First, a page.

This morning, on May 28, New York Times columnist Nicholas Kristof challenged a room full of gamers.
“I’m slightly intimidated by being here as the one who knows the least about games,” he said, standing on a stage at the New School’s Tisch Auditorium on West 12th Street in a brown blazer. He was standing in front of a laptop freckled with stickers as about 400 humanitarians, journalists, academics, and game designers who had gathered there to hear his keynote speech at the 6th Annual Games for Change Festival listened intently. “My middle son was a little skeptical that I had any right to be here—I think he was actually kind of incredulous. I think his point of view was my main interaction with games was me threatening to break his fingers unless he gets his keys off the keyboard and start doing his homework.”
But when Mr. Kristof, and his wife, former New York Times editor Sheryl WuDunn, release their new book Half the Sky: Turning Oppression Into Opportunity for Women Worldwide in September, they plan on accompanying the work with a free social networking game that they hope will educate a new crop of activists about women’s rights.
The couple is working on the Half the Sky project with Games for Change, with some help from E-Line Ventures, a digital entertainment publisher, Eric Zimmerman, co-founder and chief game designer at gameLab (and one of The Observer’s “Power Punks”) and Dandelion Games. Mr. Kristof wouldn’t give up many specifics on the game. “It blurs the reality between artificial reality and what is actually happening out there,” he said. “And if I tell you anymore, I’d have to kill you.”
He asked the game designers in the room to take on a cause for their own gaming projects.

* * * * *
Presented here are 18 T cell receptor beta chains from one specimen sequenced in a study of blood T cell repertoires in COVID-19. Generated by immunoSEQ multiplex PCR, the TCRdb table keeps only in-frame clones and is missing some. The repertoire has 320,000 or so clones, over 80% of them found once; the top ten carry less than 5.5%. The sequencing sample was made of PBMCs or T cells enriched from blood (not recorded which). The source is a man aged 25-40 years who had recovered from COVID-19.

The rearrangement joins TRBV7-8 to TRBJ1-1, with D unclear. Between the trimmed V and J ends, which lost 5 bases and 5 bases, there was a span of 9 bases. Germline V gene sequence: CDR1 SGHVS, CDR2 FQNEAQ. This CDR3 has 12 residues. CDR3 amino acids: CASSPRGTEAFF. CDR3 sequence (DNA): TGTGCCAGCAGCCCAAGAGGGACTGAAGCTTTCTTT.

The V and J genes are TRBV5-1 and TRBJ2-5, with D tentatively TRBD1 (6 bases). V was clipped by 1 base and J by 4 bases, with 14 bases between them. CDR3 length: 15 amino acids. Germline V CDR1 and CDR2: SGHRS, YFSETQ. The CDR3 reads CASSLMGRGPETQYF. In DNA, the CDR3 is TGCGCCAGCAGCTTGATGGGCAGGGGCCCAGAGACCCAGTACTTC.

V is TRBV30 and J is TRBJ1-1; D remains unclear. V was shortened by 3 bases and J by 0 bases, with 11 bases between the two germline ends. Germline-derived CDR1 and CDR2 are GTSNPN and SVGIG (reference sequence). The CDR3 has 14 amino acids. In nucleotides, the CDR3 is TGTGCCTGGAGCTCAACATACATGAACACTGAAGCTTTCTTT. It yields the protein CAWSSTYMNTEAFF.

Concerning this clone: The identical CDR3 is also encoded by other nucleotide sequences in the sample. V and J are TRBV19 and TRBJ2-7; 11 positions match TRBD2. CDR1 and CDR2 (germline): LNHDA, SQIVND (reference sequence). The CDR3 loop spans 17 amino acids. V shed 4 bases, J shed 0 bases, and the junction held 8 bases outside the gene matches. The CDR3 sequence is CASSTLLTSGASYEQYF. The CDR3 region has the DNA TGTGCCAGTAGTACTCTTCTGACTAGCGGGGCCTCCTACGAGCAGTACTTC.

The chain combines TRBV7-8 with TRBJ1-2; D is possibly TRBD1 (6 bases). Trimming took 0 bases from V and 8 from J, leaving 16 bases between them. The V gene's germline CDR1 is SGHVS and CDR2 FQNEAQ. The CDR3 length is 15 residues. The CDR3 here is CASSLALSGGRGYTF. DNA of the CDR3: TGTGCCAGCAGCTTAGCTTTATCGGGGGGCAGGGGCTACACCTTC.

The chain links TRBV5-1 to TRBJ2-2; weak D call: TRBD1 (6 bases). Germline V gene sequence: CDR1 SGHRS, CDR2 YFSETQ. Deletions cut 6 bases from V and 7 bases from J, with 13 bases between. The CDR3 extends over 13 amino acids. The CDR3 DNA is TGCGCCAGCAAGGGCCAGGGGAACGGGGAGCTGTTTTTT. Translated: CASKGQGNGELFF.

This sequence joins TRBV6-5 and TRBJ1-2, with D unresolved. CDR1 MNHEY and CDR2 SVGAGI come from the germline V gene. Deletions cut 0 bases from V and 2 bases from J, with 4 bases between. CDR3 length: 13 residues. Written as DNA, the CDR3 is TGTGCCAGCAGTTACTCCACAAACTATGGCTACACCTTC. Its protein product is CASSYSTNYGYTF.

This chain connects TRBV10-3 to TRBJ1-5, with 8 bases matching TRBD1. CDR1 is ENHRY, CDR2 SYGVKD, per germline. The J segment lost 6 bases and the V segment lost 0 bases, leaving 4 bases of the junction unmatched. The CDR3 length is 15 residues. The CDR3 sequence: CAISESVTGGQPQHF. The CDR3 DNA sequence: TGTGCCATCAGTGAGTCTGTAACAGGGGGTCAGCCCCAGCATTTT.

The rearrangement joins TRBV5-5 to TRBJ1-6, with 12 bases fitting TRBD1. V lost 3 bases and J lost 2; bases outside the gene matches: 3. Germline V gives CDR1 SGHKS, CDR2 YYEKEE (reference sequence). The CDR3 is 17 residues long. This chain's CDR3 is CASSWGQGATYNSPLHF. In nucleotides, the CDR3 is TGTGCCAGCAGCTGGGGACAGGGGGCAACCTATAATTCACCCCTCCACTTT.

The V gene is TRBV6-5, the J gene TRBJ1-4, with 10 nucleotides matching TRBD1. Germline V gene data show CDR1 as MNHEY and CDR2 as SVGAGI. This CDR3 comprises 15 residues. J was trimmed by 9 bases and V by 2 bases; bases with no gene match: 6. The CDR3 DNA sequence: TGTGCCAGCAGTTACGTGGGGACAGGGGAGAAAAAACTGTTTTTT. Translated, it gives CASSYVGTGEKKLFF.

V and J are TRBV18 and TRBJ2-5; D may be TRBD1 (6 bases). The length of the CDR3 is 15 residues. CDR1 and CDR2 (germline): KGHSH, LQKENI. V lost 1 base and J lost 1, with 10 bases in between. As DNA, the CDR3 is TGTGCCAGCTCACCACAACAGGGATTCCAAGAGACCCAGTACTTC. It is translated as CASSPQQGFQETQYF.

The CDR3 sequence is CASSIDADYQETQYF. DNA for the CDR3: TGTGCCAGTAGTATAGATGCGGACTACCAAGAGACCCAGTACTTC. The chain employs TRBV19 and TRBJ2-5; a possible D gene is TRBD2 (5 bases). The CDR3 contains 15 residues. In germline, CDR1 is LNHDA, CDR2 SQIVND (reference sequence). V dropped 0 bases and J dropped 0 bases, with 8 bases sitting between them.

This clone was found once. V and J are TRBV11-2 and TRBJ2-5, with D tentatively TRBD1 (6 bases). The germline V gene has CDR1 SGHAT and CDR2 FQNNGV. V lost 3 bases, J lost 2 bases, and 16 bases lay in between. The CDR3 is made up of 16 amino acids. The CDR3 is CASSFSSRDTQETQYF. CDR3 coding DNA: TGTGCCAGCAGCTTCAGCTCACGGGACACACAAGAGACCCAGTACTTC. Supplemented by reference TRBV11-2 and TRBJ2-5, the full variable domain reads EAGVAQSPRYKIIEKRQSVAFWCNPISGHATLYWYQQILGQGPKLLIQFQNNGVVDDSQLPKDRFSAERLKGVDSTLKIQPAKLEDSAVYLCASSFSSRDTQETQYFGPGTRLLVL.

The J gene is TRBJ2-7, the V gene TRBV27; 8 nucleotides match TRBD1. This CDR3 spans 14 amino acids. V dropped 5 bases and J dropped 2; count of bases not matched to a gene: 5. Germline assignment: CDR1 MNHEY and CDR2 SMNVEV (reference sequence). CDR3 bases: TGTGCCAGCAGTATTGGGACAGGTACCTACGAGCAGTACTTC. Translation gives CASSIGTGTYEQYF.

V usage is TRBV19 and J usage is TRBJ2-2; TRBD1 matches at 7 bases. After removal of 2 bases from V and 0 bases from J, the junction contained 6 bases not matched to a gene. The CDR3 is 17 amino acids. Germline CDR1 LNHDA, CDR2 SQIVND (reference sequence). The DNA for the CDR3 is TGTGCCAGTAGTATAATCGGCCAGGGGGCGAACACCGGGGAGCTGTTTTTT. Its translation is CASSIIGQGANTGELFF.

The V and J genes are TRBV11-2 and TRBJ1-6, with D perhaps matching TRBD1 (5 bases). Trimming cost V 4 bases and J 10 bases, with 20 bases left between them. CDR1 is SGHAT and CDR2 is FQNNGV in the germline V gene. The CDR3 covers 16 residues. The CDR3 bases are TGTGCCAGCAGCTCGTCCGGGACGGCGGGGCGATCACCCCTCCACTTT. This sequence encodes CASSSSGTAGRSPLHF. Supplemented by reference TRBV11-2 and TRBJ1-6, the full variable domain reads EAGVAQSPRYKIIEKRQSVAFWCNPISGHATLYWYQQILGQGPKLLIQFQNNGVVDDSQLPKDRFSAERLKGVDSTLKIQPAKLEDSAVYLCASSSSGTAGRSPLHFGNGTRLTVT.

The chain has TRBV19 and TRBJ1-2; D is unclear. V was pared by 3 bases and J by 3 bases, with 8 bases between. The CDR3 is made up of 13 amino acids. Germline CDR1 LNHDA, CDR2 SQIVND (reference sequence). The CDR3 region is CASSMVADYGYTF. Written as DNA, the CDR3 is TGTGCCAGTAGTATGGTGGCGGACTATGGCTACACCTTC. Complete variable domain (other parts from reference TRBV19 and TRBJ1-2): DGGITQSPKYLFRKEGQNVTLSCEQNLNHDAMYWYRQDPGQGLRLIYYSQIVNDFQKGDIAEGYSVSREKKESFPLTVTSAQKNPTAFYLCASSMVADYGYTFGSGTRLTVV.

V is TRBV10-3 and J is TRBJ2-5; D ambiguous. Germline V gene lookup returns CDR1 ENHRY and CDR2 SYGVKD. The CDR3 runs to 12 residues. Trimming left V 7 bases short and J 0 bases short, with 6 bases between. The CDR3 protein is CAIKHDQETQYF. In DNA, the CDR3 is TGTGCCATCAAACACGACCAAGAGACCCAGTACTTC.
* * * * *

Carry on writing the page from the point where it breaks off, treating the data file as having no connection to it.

Mr. Kristof said he even sees potential for mainstream games, say, Guitar Hero or Halo, to have “cause placement” worked into their narrative—just like product placements in TV shows and movies.
Mr. Kristof said he and his wife were inspired by other online games like Darfur is Dying, a browser-based game developed by mtvU, University of Southern California students and African aid workers in 2006. Users act as displaced peoples in a virtual world and are required to complete tasks like fetching water and running from animated Janjaweed thugs to aid their camp. He cited Food Force, a 2005 game published by the United Nations’ World Food Programme, as another example.
“We just saw how people can use games as this entrypoint, make this emotional connection, learn a little about the complexities and truly become engaged in an issue,” Mr. Kristof said. The couple previously co-authored two books about Asia, winning the Pulitzer Prize in 1990 for their reporting from Beijing about the Tiananmen Square protests.
“It’s kind of nonintuitive for a New York Times columnist to embrace this [gaming] world and the reason is essentially—I spent a lot of my time trying to get Americans to care about issues that are a long way away, that may not seem to matter about them, whether it’s global poverty or disease or genocide or sex trafficking or whatever,” Mr. Kristof told the crowd. “And one of the things I’ve concluded is that we as journalists, and the humanitarian community broadly, are really bad at this kind of game. Any toothpaste company manages to market its toothpaste with incomparably more sophistication than humanitarians trying to market, if you will, a cause where potentially millions of lives are on the line.”